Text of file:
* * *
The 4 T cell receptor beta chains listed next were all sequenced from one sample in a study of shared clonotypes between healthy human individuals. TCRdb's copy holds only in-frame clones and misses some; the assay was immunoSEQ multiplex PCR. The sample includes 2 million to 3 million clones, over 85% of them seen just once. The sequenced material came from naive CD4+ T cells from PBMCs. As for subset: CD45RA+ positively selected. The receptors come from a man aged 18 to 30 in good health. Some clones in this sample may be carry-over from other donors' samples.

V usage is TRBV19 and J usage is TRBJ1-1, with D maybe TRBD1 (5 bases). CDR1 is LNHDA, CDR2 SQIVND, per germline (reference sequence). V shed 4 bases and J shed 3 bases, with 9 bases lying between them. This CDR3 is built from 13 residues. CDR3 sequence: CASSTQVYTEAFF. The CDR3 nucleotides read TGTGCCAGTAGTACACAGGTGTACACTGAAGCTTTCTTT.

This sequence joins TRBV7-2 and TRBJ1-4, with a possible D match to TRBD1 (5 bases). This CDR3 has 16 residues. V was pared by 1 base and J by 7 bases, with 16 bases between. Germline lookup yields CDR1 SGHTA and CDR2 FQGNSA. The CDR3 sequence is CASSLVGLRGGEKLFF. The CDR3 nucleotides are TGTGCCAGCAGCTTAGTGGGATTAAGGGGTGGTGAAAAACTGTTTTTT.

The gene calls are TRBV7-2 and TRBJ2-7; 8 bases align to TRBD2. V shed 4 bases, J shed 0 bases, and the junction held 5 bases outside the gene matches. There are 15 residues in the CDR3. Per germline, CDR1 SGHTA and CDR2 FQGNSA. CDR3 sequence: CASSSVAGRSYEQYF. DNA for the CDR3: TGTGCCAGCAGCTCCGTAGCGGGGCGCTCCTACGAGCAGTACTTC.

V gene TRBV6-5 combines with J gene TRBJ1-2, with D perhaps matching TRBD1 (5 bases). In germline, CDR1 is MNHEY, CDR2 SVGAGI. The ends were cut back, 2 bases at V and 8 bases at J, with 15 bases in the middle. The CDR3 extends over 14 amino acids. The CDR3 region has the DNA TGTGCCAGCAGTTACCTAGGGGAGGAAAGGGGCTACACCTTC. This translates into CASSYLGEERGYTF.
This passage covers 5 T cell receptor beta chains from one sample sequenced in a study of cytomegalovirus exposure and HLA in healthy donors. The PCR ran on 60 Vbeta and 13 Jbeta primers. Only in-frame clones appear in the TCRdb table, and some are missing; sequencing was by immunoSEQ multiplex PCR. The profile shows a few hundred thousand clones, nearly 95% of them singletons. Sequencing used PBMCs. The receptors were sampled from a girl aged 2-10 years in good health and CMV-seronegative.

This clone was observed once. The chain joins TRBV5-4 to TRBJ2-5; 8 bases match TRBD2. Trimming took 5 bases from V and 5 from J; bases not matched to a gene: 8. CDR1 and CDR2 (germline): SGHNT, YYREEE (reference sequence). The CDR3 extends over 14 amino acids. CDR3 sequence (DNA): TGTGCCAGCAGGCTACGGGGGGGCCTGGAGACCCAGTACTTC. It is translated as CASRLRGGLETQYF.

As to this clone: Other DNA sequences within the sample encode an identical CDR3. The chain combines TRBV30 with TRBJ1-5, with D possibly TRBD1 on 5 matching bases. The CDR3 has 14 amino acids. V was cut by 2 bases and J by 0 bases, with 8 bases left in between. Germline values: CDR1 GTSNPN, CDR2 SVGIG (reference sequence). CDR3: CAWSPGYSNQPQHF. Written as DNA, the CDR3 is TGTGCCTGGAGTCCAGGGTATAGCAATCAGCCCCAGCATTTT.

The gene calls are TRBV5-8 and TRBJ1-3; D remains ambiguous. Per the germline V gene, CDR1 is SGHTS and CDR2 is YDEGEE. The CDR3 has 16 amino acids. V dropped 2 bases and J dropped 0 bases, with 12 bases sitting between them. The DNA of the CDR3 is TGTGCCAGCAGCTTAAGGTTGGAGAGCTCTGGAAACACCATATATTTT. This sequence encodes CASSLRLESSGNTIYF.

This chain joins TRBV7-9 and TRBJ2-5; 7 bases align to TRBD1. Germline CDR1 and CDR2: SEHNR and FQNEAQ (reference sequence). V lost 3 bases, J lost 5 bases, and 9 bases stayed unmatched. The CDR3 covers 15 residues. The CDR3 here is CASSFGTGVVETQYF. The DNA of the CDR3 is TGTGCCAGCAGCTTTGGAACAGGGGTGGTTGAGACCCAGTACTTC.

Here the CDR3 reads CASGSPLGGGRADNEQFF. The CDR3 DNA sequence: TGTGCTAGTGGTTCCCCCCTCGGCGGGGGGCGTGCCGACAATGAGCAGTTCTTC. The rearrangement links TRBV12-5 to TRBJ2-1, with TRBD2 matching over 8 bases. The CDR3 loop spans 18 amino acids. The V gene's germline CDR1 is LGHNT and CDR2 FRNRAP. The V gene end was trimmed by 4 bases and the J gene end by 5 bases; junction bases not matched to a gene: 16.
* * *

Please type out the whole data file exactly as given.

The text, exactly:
The 4 T cell receptor beta chains listed next were all sequenced from one sample in a study of shared clonotypes between healthy human individuals. TCRdb's copy holds only in-frame clones and misses some; the assay was immunoSEQ multiplex PCR. The sample includes 2 million to 3 million clones, over 85% of them seen just once. The sequenced material came from naive CD4+ T cells from PBMCs. As for subset: CD45RA+ positively selected. The receptors come from a man aged 18 to 30 in good health. Some clones in this sample may be carry-over from other donors' samples.

V usage is TRBV19 and J usage is TRBJ1-1, with D maybe TRBD1 (5 bases). CDR1 is LNHDA, CDR2 SQIVND, per germline (reference sequence). V shed 4 bases and J shed 3 bases, with 9 bases lying between them. This CDR3 is built from 13 residues. CDR3 sequence: CASSTQVYTEAFF. The CDR3 nucleotides read TGTGCCAGTAGTACACAGGTGTACACTGAAGCTTTCTTT.

This sequence joins TRBV7-2 and TRBJ1-4, with a possible D match to TRBD1 (5 bases). This CDR3 has 16 residues. V was pared by 1 base and J by 7 bases, with 16 bases between. Germline lookup yields CDR1 SGHTA and CDR2 FQGNSA. The CDR3 sequence is CASSLVGLRGGEKLFF. The CDR3 nucleotides are TGTGCCAGCAGCTTAGTGGGATTAAGGGGTGGTGAAAAACTGTTTTTT.

The gene calls are TRBV7-2 and TRBJ2-7; 8 bases align to TRBD2. V shed 4 bases, J shed 0 bases, and the junction held 5 bases outside the gene matches. There are 15 residues in the CDR3. Per germline, CDR1 SGHTA and CDR2 FQGNSA. CDR3 sequence: CASSSVAGRSYEQYF. DNA for the CDR3: TGTGCCAGCAGCTCCGTAGCGGGGCGCTCCTACGAGCAGTACTTC.

V gene TRBV6-5 combines with J gene TRBJ1-2, with D perhaps matching TRBD1 (5 bases). In germline, CDR1 is MNHEY, CDR2 SVGAGI. The ends were cut back, 2 bases at V and 8 bases at J, with 15 bases in the middle. The CDR3 extends over 14 amino acids. The CDR3 region has the DNA TGTGCCAGCAGTTACCTAGGGGAGGAAAGGGGCTACACCTTC. This translates into CASSYLGEERGYTF.
This passage covers 5 T cell receptor beta chains from one sample sequenced in a study of cytomegalovirus exposure and HLA in healthy donors. The PCR ran on 60 Vbeta and 13 Jbeta primers. Only in-frame clones appear in the TCRdb table, and some are missing; sequencing was by immunoSEQ multiplex PCR. The profile shows a few hundred thousand clones, nearly 95% of them singletons. Sequencing used PBMCs. The receptors were sampled from a girl aged 2-10 years in good health and CMV-seronegative.

This clone was observed once. The chain joins TRBV5-4 to TRBJ2-5; 8 bases match TRBD2. Trimming took 5 bases from V and 5 from J; bases not matched to a gene: 8. CDR1 and CDR2 (germline): SGHNT, YYREEE (reference sequence). The CDR3 extends over 14 amino acids. CDR3 sequence (DNA): TGTGCCAGCAGGCTACGGGGGGGCCTGGAGACCCAGTACTTC. It is translated as CASRLRGGLETQYF.

As to this clone: Other DNA sequences within the sample encode an identical CDR3. The chain combines TRBV30 with TRBJ1-5, with D possibly TRBD1 on 5 matching bases. The CDR3 has 14 amino acids. V was cut by 2 bases and J by 0 bases, with 8 bases left in between. Germline values: CDR1 GTSNPN, CDR2 SVGIG (reference sequence). CDR3: CAWSPGYSNQPQHF. Written as DNA, the CDR3 is TGTGCCTGGAGTCCAGGGTATAGCAATCAGCCCCAGCATTTT.

The gene calls are TRBV5-8 and TRBJ1-3; D remains ambiguous. Per the germline V gene, CDR1 is SGHTS and CDR2 is YDEGEE. The CDR3 has 16 amino acids. V dropped 2 bases and J dropped 0 bases, with 12 bases sitting between them. The DNA of the CDR3 is TGTGCCAGCAGCTTAAGGTTGGAGAGCTCTGGAAACACCATATATTTT. This sequence encodes CASSLRLESSGNTIYF.

This chain joins TRBV7-9 and TRBJ2-5; 7 bases align to TRBD1. Germline CDR1 and CDR2: SEHNR and FQNEAQ (reference sequence). V lost 3 bases, J lost 5 bases, and 9 bases stayed unmatched. The CDR3 covers 15 residues. The CDR3 here is CASSFGTGVVETQYF. The DNA of the CDR3 is TGTGCCAGCAGCTTTGGAACAGGGGTGGTTGAGACCCAGTACTTC.

Here the CDR3 reads CASGSPLGGGRADNEQFF. The CDR3 DNA sequence: TGTGCTAGTGGTTCCCCCCTCGGCGGGGGGCGTGCCGACAATGAGCAGTTCTTC. The rearrangement links TRBV12-5 to TRBJ2-1, with TRBD2 matching over 8 bases. The CDR3 loop spans 18 amino acids. The V gene's germline CDR1 is LGHNT and CDR2 FRNRAP. The V gene end was trimmed by 4 bases and the J gene end by 5 bases; junction bases not matched to a gene: 16.